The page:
NEW DELHI: In a setback to its global mapping project, internet search giant Google on Tuesday said that it has suspended its 'Street View' service in Bangalore following an order from the police.
"We can confirm that we received a letter from the Commissioner of Police regarding Street View. We are currently reviewing it and have stopped our cars until we have a chance to answer any questions or concerns the police have," Google spokesperson said.
Last month, Google had launched its Street View service in India and had begin collecting images of streets by driving across the city in specially designed cars and trikes, (three-wheel pedi-cab) possessing high resolution cameras on top of the vehicle.
The images were to be made available at a later date in Street View on Google Maps.
It is believed that Bangalore police has objected to the data collection Google's cars due to security concerns.
India is not the first country where this project by Google has faced trouble. Last year Google came under probe from several European nations following its Street View vehicles inadvertently collected email addresses, passwords and other personal information from Wi-Fi networks.
Street View, which was launched in 2007, is a popular feature of Google Maps and is already available in more than 27 countries.It allows users to virtually explore and navigate a neighbourhood through panoramic street-level images.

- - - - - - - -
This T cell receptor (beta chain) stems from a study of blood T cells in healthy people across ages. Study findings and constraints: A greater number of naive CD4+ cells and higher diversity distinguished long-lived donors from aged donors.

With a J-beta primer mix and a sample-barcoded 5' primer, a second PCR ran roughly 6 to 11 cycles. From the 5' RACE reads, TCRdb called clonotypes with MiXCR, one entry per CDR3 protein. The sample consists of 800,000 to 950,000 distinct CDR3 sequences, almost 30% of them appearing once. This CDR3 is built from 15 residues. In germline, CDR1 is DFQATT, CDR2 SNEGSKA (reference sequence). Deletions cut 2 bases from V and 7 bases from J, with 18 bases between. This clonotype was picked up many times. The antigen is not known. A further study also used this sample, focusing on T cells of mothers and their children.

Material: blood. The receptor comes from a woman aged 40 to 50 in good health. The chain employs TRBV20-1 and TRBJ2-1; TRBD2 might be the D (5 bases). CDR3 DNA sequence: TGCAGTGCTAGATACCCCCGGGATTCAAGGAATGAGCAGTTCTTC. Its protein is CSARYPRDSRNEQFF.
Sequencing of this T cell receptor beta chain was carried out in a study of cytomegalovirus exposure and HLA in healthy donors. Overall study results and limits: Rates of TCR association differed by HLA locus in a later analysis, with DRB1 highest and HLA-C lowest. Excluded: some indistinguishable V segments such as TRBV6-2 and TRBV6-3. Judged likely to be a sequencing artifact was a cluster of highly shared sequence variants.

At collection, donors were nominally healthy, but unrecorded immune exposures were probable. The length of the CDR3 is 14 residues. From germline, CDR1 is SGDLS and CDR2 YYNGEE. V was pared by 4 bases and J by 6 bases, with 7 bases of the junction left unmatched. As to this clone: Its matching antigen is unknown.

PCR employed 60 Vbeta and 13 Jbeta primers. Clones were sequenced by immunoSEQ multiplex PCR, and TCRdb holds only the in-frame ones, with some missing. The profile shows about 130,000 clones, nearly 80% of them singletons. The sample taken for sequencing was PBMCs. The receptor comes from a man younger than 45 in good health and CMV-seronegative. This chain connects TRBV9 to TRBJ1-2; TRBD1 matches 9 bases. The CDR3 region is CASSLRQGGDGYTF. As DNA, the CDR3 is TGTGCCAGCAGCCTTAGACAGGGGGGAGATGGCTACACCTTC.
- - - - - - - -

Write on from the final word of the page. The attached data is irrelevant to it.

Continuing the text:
Google, however, had earlier said that in order to protect privacy, the vehicles will capture images of public places alone and blur out faces of people and number plates of vehicles to make them unidentifiable.
Moreover, Google had said that it would be extremely responsive to any request received from a user for additional blurring of any image that features on the web.
It had said that Street View is designed to comply with all local laws, including those related to security and privacy in India.
Bangalore is the IT hub, where Google employs thousands of people. The city has various organisations such as DRDO, HAL and ISRO and the fear could be that overall view of the roads leading to them could be used by a various anti-social elements in the future.
Source: Economic Times